TES:O: Buying Into The Behemoth
Will I try to get my hands on the BETA? You bet. Am I excited? Well…
No, not really. Elder Scrolls fans, and when I say “Elder Scrolls fans” I don’t mean everyone who’s liked what they’ve played, are a special sort of people. In my experience most people who pick up the series don’t put it down and play the sequels as well. Arena, Daggerfall, and Redguard were cult classics, but the series received a lot of acclaim when Morrowind was released back in 2002, 8 years after the series debut. This was due in part to the large modding community that cropped up and the user accessibility of modifying the content of the game. At the time there was nothing like it, and honestly, apart from other games Bethesda has fathered, there hasn’t been anything since. The trend continued with Oblivion, and the series gained more notoriety. People who played Morrowind moved on to Oblivion, but they series gained many new fans as well. Sometimes I really feel like Skyrim was TES’s “public” release because that is the point where the series really blew up. Skyrim was on the lips of everyone who ever played an RPG or even a console game. Those players would never be able to go back and enjoy the humble beginnings of Morrowind or Oblivion, just as I cannot bring myself to get through TES:I or TES:II.
It’s not really a terrible shame, but with the advent of TES: Online I’m not confident in the integrity of the series any longer. Allow me to make a parallel with the situation of another popular game which had its beginnings in 1994. Warcraft I, II, and III were real-time strategy (RTS) games released by Blizzard Entertainment. They were RTS with rich story lines and that was all. They had their own following until 2004 when World Of Warcraft (WoW) was released. Since, there have been 4 expansions over the past 8 years, and Blizzard has never looked back. Warcraft was completely removed from the RTS genre and has become a permanent fixture in the realm of MMORPG. It’s a HUGE cash cow.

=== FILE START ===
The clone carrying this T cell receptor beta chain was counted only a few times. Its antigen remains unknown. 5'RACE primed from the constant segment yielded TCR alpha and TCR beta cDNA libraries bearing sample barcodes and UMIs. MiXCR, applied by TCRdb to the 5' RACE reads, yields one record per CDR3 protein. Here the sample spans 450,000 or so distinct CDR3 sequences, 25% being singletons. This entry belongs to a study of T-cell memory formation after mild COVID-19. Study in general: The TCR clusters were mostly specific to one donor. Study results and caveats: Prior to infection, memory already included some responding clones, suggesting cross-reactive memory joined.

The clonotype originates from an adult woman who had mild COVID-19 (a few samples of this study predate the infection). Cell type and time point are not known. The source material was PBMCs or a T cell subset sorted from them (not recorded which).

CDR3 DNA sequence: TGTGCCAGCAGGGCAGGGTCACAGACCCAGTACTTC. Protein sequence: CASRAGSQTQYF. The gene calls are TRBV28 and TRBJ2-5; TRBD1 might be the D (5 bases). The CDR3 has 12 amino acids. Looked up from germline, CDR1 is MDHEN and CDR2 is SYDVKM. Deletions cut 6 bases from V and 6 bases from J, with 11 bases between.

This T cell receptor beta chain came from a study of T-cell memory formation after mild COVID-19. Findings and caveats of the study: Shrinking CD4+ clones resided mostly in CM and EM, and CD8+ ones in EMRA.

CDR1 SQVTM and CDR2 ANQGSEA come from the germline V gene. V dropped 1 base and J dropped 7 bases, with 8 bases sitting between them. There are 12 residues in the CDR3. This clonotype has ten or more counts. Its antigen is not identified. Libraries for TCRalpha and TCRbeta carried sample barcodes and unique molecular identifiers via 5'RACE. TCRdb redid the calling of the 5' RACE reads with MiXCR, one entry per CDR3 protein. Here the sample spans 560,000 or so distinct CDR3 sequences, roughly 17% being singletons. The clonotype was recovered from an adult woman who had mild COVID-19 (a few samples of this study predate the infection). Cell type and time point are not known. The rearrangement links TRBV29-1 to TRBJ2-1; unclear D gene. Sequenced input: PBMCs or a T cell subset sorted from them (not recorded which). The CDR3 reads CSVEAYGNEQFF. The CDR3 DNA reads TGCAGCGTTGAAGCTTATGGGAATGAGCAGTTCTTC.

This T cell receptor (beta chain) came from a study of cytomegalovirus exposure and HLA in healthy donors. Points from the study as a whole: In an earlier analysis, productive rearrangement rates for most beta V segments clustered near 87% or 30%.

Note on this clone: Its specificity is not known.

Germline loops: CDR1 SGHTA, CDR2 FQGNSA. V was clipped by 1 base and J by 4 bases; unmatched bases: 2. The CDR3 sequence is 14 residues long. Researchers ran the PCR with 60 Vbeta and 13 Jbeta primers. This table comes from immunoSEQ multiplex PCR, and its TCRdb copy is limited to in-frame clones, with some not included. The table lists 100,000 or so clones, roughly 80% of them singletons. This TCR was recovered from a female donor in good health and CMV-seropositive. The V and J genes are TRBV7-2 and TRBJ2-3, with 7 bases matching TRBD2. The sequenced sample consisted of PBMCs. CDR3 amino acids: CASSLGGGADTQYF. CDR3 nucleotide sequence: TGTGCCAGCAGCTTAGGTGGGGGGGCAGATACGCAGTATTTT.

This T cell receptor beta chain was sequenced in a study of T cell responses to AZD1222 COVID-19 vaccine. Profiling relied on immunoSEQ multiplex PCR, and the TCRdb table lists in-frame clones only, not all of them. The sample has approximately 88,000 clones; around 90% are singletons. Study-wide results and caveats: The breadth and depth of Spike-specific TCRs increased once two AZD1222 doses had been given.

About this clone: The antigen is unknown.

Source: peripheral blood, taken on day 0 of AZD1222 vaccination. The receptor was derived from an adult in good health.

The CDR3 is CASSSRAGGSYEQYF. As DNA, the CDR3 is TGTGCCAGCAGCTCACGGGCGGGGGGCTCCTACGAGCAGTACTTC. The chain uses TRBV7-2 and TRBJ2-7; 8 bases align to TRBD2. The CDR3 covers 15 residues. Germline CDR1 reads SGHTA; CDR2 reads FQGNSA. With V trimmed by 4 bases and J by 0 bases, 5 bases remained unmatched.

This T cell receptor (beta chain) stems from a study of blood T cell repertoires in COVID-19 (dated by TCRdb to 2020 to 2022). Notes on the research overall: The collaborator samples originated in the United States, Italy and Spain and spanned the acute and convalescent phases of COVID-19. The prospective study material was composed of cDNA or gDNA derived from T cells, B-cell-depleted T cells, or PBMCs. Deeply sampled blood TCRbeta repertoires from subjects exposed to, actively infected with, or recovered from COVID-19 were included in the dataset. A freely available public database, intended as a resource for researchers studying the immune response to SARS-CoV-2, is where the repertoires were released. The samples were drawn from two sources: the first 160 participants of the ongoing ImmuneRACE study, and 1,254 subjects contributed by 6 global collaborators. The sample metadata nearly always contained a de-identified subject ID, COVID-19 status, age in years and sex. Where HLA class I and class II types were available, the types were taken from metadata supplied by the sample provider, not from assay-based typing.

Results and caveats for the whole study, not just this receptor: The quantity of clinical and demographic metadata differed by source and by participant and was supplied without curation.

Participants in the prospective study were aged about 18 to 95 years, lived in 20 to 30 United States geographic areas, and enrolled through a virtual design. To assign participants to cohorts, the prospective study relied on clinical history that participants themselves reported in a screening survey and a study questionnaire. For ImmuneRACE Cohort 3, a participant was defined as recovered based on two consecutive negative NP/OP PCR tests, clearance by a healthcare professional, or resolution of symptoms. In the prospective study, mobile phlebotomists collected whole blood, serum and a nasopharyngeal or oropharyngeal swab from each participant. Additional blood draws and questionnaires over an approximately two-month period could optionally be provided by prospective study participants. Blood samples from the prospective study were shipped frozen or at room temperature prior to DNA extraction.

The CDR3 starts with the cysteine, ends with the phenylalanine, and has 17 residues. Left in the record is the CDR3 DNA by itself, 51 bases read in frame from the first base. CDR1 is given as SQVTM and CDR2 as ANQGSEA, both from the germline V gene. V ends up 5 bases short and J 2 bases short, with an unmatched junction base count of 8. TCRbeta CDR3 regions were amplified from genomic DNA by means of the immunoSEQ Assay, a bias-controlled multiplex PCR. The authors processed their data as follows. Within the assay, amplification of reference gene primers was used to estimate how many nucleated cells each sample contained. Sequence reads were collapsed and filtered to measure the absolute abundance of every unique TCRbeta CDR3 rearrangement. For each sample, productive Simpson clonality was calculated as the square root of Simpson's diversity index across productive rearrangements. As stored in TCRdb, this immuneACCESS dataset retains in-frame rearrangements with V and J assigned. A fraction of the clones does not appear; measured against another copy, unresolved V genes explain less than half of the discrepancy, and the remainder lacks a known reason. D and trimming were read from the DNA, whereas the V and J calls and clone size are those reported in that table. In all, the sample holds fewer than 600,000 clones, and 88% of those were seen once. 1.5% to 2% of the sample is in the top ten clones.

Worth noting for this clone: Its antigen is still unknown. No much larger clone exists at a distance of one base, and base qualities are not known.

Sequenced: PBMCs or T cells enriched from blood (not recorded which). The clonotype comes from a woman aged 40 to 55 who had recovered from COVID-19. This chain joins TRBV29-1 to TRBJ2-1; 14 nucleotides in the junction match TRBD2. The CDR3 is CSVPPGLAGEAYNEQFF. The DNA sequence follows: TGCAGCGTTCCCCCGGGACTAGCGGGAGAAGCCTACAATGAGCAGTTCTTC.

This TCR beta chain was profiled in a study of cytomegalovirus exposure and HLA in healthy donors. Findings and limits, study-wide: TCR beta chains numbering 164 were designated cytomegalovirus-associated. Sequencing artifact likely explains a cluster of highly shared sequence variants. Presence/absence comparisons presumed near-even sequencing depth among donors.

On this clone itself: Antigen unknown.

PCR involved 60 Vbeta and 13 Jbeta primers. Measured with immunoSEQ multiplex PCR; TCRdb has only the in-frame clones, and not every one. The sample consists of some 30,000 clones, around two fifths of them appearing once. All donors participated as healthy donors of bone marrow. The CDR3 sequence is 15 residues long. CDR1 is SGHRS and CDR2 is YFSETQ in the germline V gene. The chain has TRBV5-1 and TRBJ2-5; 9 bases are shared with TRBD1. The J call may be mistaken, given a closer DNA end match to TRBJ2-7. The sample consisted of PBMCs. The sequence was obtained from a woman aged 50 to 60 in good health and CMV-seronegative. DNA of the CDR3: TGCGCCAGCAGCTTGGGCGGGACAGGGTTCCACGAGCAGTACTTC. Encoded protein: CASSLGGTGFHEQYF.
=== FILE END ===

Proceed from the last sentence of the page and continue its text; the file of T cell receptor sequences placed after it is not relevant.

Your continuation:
Now, what really scares me is the revealed footage of TES:O “gameplay.” I say “gameplay” because there’s not a whole lot of action going on, just sweeping landscapes and idle animations. The environments are beautiful, don’t get me wrong, but the things I’ve been hearing, and the NPCs/PCs I see say “hi-rez WoW.” To go on, this article on Sandboxer reveals that some (read probably as “most”) dungeons will be “instanced” as they are in WoW. We’ll also have PvP, and PC characters will be faction-ized upon creation in much the same spirit as PCs are divided up as Horde an Alliance in WoW. The final nail in the coffin is the report that TES:O will not be a sandbox game.
Oh, but that’s okay, right? It’s only what repeat customers to the series have enjoyed and come to expect for the past 10 years. It’s only what originally brought the series acclaim.
Yes, ZeniMax Online, the online division of Bethesda’s parent company, will be heading the project, and for that reason we can still hope to have our sandboxes for years to come from Bethesda Game Studios. However, let’s think a moment about Fallout 3. How many people were upset when Bethesda took on the project? Some of those who loved the original flavors of Fallout 1 and 2 were heartbroken and couldn’t bring themselves to play Fallout 3. In fact, it was nicknamed by many players “Oblivion with guns.” I’m sure there was an equal amount of mixed feelings about ZeniMax acquiring id Software (Doom series) among long time Doom…ers. Here we may have the same case, but it is not due to some acquisition or selling of rights– passionate sandboxers and lovers of the old TES spirit are potentially being sold out by their own company.
And at the same time, well, we don’t know that yet. TES:O still has the time and potential to wow and astound even hard-core TES and RPG fans. From here on out, though, revenue will make all the decisions for the future of the TES franchise. So, let’s cross our fingers and see what’s next.
One thing that always busts my watermelons is the lack of authenticity and role-playing in MMORPGs. You might say, “gee, but how can an MMORPG lack the role-playing element?” This comic from Sandboxer explains it so much better than words alone ever will…
It’s simply what happens when companies try to make game worlds “accessible” to the general public.